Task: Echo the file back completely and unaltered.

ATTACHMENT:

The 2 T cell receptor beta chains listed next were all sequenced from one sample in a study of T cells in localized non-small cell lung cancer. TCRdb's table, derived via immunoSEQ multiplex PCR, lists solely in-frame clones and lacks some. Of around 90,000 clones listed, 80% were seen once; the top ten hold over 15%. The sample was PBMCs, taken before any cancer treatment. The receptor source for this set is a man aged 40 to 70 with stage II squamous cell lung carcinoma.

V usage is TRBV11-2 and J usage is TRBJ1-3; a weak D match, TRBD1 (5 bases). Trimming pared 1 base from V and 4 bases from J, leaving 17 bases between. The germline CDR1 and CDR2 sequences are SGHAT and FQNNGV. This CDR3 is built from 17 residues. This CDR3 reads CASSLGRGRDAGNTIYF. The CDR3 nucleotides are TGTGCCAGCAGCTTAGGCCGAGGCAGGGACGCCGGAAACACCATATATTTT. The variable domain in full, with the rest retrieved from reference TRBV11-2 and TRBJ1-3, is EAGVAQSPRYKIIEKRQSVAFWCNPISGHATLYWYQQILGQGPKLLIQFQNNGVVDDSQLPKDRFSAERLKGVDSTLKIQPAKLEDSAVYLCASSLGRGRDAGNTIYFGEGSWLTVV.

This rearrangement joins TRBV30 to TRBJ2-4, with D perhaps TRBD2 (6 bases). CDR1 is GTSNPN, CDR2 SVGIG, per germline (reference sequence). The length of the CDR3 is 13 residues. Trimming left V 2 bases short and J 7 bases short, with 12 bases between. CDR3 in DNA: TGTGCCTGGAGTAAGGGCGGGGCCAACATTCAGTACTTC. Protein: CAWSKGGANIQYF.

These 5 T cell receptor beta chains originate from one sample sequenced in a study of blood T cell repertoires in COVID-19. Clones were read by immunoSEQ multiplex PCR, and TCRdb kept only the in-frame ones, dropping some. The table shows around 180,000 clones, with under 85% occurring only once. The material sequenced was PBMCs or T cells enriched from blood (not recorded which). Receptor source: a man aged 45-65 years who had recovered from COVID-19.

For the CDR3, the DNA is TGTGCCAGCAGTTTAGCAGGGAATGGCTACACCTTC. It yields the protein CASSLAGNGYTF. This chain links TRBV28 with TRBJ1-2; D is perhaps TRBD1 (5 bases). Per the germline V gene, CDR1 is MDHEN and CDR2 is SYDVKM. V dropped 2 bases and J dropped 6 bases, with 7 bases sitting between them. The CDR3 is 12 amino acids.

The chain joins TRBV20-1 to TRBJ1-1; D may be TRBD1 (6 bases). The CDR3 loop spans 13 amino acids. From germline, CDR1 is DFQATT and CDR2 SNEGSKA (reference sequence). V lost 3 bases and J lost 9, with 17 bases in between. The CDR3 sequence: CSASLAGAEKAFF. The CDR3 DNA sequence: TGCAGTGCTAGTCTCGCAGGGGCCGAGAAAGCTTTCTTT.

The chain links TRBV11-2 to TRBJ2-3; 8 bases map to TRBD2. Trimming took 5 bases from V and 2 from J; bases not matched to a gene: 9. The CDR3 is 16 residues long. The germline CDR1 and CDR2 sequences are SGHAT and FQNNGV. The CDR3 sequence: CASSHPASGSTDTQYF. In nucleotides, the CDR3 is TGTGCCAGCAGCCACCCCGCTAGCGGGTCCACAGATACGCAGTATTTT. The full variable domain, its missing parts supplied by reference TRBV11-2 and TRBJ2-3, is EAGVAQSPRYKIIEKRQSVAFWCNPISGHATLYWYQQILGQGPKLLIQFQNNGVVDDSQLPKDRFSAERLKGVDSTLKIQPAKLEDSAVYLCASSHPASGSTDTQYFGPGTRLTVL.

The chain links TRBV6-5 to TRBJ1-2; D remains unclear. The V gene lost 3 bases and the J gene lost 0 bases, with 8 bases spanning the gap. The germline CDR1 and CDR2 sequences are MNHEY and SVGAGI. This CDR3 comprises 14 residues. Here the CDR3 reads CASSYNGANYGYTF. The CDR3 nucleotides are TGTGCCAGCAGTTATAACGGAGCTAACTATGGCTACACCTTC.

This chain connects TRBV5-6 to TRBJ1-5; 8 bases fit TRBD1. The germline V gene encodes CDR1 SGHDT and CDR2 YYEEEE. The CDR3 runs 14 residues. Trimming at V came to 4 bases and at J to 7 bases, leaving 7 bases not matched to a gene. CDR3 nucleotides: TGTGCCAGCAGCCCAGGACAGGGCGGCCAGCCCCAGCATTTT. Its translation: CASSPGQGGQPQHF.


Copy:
The 2 T cell receptor beta chains listed next were all sequenced from one sample in a study of T cells in localized non-small cell lung cancer. TCRdb's table, derived via immunoSEQ multiplex PCR, lists solely in-frame clones and lacks some. Of around 90,000 clones listed, 80% were seen once; the top ten hold over 15%. The sample was PBMCs, taken before any cancer treatment. The receptor source for this set is a man aged 40 to 70 with stage II squamous cell lung carcinoma.

V usage is TRBV11-2 and J usage is TRBJ1-3; a weak D match, TRBD1 (5 bases). Trimming pared 1 base from V and 4 bases from J, leaving 17 bases between. The germline CDR1 and CDR2 sequences are SGHAT and FQNNGV. This CDR3 is built from 17 residues. This CDR3 reads CASSLGRGRDAGNTIYF. The CDR3 nucleotides are TGTGCCAGCAGCTTAGGCCGAGGCAGGGACGCCGGAAACACCATATATTTT. The variable domain in full, with the rest retrieved from reference TRBV11-2 and TRBJ1-3, is EAGVAQSPRYKIIEKRQSVAFWCNPISGHATLYWYQQILGQGPKLLIQFQNNGVVDDSQLPKDRFSAERLKGVDSTLKIQPAKLEDSAVYLCASSLGRGRDAGNTIYFGEGSWLTVV.

This rearrangement joins TRBV30 to TRBJ2-4, with D perhaps TRBD2 (6 bases). CDR1 is GTSNPN, CDR2 SVGIG, per germline (reference sequence). The length of the CDR3 is 13 residues. Trimming left V 2 bases short and J 7 bases short, with 12 bases between. CDR3 in DNA: TGTGCCTGGAGTAAGGGCGGGGCCAACATTCAGTACTTC. Protein: CAWSKGGANIQYF.

These 5 T cell receptor beta chains originate from one sample sequenced in a study of blood T cell repertoires in COVID-19. Clones were read by immunoSEQ multiplex PCR, and TCRdb kept only the in-frame ones, dropping some. The table shows around 180,000 clones, with under 85% occurring only once. The material sequenced was PBMCs or T cells enriched from blood (not recorded which). Receptor source: a man aged 45-65 years who had recovered from COVID-19.

For the CDR3, the DNA is TGTGCCAGCAGTTTAGCAGGGAATGGCTACACCTTC. It yields the protein CASSLAGNGYTF. This chain links TRBV28 with TRBJ1-2; D is perhaps TRBD1 (5 bases). Per the germline V gene, CDR1 is MDHEN and CDR2 is SYDVKM. V dropped 2 bases and J dropped 6 bases, with 7 bases sitting between them. The CDR3 is 12 amino acids.

The chain joins TRBV20-1 to TRBJ1-1; D may be TRBD1 (6 bases). The CDR3 loop spans 13 amino acids. From germline, CDR1 is DFQATT and CDR2 SNEGSKA (reference sequence). V lost 3 bases and J lost 9, with 17 bases in between. The CDR3 sequence: CSASLAGAEKAFF. The CDR3 DNA sequence: TGCAGTGCTAGTCTCGCAGGGGCCGAGAAAGCTTTCTTT.

The chain links TRBV11-2 to TRBJ2-3; 8 bases map to TRBD2. Trimming took 5 bases from V and 2 from J; bases not matched to a gene: 9. The CDR3 is 16 residues long. The germline CDR1 and CDR2 sequences are SGHAT and FQNNGV. The CDR3 sequence: CASSHPASGSTDTQYF. In nucleotides, the CDR3 is TGTGCCAGCAGCCACCCCGCTAGCGGGTCCACAGATACGCAGTATTTT. The full variable domain, its missing parts supplied by reference TRBV11-2 and TRBJ2-3, is EAGVAQSPRYKIIEKRQSVAFWCNPISGHATLYWYQQILGQGPKLLIQFQNNGVVDDSQLPKDRFSAERLKGVDSTLKIQPAKLEDSAVYLCASSHPASGSTDTQYFGPGTRLTVL.

The chain links TRBV6-5 to TRBJ1-2; D remains unclear. The V gene lost 3 bases and the J gene lost 0 bases, with 8 bases spanning the gap. The germline CDR1 and CDR2 sequences are MNHEY and SVGAGI. This CDR3 comprises 14 residues. Here the CDR3 reads CASSYNGANYGYTF. The CDR3 nucleotides are TGTGCCAGCAGTTATAACGGAGCTAACTATGGCTACACCTTC.

This chain connects TRBV5-6 to TRBJ1-5; 8 bases fit TRBD1. The germline V gene encodes CDR1 SGHDT and CDR2 YYEEEE. The CDR3 runs 14 residues. Trimming at V came to 4 bases and at J to 7 bases, leaving 7 bases not matched to a gene. CDR3 nucleotides: TGTGCCAGCAGCCCAGGACAGGGCGGCCAGCCCCAGCATTTT. Its translation: CASSPGQGGQPQHF.